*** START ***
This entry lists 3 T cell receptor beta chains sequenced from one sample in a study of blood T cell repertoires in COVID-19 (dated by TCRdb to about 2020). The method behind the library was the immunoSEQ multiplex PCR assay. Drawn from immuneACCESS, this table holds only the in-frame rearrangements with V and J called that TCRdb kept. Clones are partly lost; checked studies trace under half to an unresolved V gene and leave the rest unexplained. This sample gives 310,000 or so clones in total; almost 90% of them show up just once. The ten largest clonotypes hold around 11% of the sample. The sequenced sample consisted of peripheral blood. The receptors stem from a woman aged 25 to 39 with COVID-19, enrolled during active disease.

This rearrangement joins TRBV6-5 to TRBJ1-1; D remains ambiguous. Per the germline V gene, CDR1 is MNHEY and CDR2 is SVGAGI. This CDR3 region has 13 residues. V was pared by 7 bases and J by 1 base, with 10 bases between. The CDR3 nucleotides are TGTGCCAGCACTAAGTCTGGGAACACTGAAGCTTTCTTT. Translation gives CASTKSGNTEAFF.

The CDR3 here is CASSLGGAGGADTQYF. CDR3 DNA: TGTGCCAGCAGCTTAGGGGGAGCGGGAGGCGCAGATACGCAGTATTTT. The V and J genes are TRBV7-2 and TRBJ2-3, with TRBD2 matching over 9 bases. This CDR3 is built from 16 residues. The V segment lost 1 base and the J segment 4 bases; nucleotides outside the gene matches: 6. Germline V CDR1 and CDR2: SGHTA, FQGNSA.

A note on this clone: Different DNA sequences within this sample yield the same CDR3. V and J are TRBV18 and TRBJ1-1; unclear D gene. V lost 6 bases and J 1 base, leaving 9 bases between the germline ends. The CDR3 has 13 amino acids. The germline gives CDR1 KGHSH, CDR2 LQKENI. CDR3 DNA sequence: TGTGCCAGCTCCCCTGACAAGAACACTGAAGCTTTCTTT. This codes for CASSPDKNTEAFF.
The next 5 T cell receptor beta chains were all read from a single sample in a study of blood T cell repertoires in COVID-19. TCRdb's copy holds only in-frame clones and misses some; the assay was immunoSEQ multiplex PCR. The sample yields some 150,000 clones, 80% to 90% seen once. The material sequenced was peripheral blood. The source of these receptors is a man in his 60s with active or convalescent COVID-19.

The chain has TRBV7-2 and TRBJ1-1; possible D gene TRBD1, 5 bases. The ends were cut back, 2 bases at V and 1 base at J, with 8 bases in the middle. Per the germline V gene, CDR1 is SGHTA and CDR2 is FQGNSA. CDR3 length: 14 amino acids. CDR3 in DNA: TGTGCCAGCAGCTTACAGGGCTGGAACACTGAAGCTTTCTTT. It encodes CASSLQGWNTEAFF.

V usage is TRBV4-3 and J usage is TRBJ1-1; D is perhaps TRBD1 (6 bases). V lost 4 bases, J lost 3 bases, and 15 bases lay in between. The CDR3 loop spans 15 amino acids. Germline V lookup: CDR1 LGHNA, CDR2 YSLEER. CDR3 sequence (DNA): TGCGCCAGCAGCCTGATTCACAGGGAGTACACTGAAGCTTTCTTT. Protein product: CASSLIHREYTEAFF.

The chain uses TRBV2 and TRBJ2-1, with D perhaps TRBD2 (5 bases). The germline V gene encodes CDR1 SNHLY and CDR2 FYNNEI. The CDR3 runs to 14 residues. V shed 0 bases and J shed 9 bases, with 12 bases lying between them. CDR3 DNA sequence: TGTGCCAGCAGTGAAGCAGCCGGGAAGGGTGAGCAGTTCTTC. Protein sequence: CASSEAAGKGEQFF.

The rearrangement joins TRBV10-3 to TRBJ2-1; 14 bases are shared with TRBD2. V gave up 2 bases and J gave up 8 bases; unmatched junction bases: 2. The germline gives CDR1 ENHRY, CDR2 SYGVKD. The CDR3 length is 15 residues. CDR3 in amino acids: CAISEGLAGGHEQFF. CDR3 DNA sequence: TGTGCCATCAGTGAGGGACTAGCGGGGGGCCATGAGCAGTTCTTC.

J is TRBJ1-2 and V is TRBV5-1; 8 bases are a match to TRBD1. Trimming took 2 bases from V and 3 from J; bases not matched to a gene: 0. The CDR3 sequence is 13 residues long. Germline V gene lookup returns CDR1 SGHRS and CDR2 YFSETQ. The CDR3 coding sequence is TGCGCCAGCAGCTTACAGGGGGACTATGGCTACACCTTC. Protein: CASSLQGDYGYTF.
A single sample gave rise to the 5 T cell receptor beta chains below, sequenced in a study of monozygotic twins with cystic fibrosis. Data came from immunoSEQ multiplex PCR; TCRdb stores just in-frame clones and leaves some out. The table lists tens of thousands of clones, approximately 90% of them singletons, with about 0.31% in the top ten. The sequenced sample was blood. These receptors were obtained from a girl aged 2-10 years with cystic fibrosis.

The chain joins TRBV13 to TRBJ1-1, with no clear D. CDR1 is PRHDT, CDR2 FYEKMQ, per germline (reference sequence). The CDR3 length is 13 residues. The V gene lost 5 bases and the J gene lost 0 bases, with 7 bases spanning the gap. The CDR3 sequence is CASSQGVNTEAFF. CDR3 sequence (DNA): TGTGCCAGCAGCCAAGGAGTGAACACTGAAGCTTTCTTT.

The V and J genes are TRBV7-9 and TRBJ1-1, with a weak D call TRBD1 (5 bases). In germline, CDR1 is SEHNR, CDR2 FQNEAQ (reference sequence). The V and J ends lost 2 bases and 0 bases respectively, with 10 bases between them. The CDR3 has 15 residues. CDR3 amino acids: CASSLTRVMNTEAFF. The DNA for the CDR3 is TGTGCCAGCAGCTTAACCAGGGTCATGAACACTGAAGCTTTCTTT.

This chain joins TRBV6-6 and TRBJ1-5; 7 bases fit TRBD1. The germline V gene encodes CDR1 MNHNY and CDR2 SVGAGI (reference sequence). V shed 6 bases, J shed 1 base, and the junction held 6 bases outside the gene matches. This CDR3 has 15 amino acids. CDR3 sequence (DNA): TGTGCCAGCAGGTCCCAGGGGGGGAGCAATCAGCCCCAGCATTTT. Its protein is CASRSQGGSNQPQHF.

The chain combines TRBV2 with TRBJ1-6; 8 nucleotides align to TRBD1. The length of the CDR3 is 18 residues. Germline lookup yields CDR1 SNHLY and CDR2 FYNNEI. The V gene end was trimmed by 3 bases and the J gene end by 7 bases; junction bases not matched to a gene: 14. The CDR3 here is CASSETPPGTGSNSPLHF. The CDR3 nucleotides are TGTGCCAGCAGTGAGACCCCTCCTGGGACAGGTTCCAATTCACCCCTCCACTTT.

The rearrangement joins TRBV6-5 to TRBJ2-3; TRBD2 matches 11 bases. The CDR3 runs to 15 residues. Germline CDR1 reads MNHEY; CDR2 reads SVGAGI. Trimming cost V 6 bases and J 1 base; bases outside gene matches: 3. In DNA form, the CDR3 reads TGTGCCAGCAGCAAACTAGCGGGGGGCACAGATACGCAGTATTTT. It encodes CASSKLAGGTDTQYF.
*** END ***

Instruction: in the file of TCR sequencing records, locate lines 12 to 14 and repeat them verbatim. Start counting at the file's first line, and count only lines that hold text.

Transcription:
The chain joins TRBV13 to TRBJ1-1, with no clear D. CDR1 is PRHDT, CDR2 FYEKMQ, per germline (reference sequence). The CDR3 length is 13 residues. The V gene lost 5 bases and the J gene lost 0 bases, with 7 bases spanning the gap. The CDR3 sequence is CASSQGVNTEAFF. CDR3 sequence (DNA): TGTGCCAGCAGCCAAGGAGTGAACACTGAAGCTTTCTTT.

The V and J genes are TRBV7-9 and TRBJ1-1, with a weak D call TRBD1 (5 bases). In germline, CDR1 is SEHNR, CDR2 FQNEAQ (reference sequence). The V and J ends lost 2 bases and 0 bases respectively, with 10 bases between them. The CDR3 has 15 residues. CDR3 amino acids: CASSLTRVMNTEAFF. The DNA for the CDR3 is TGTGCCAGCAGCTTAACCAGGGTCATGAACACTGAAGCTTTCTTT.

This chain joins TRBV6-6 and TRBJ1-5; 7 bases fit TRBD1. The germline V gene encodes CDR1 MNHNY and CDR2 SVGAGI (reference sequence). V shed 6 bases, J shed 1 base, and the junction held 6 bases outside the gene matches. This CDR3 has 15 amino acids. CDR3 sequence (DNA): TGTGCCAGCAGGTCCCAGGGGGGGAGCAATCAGCCCCAGCATTTT. Its protein is CASRSQGGSNQPQHF.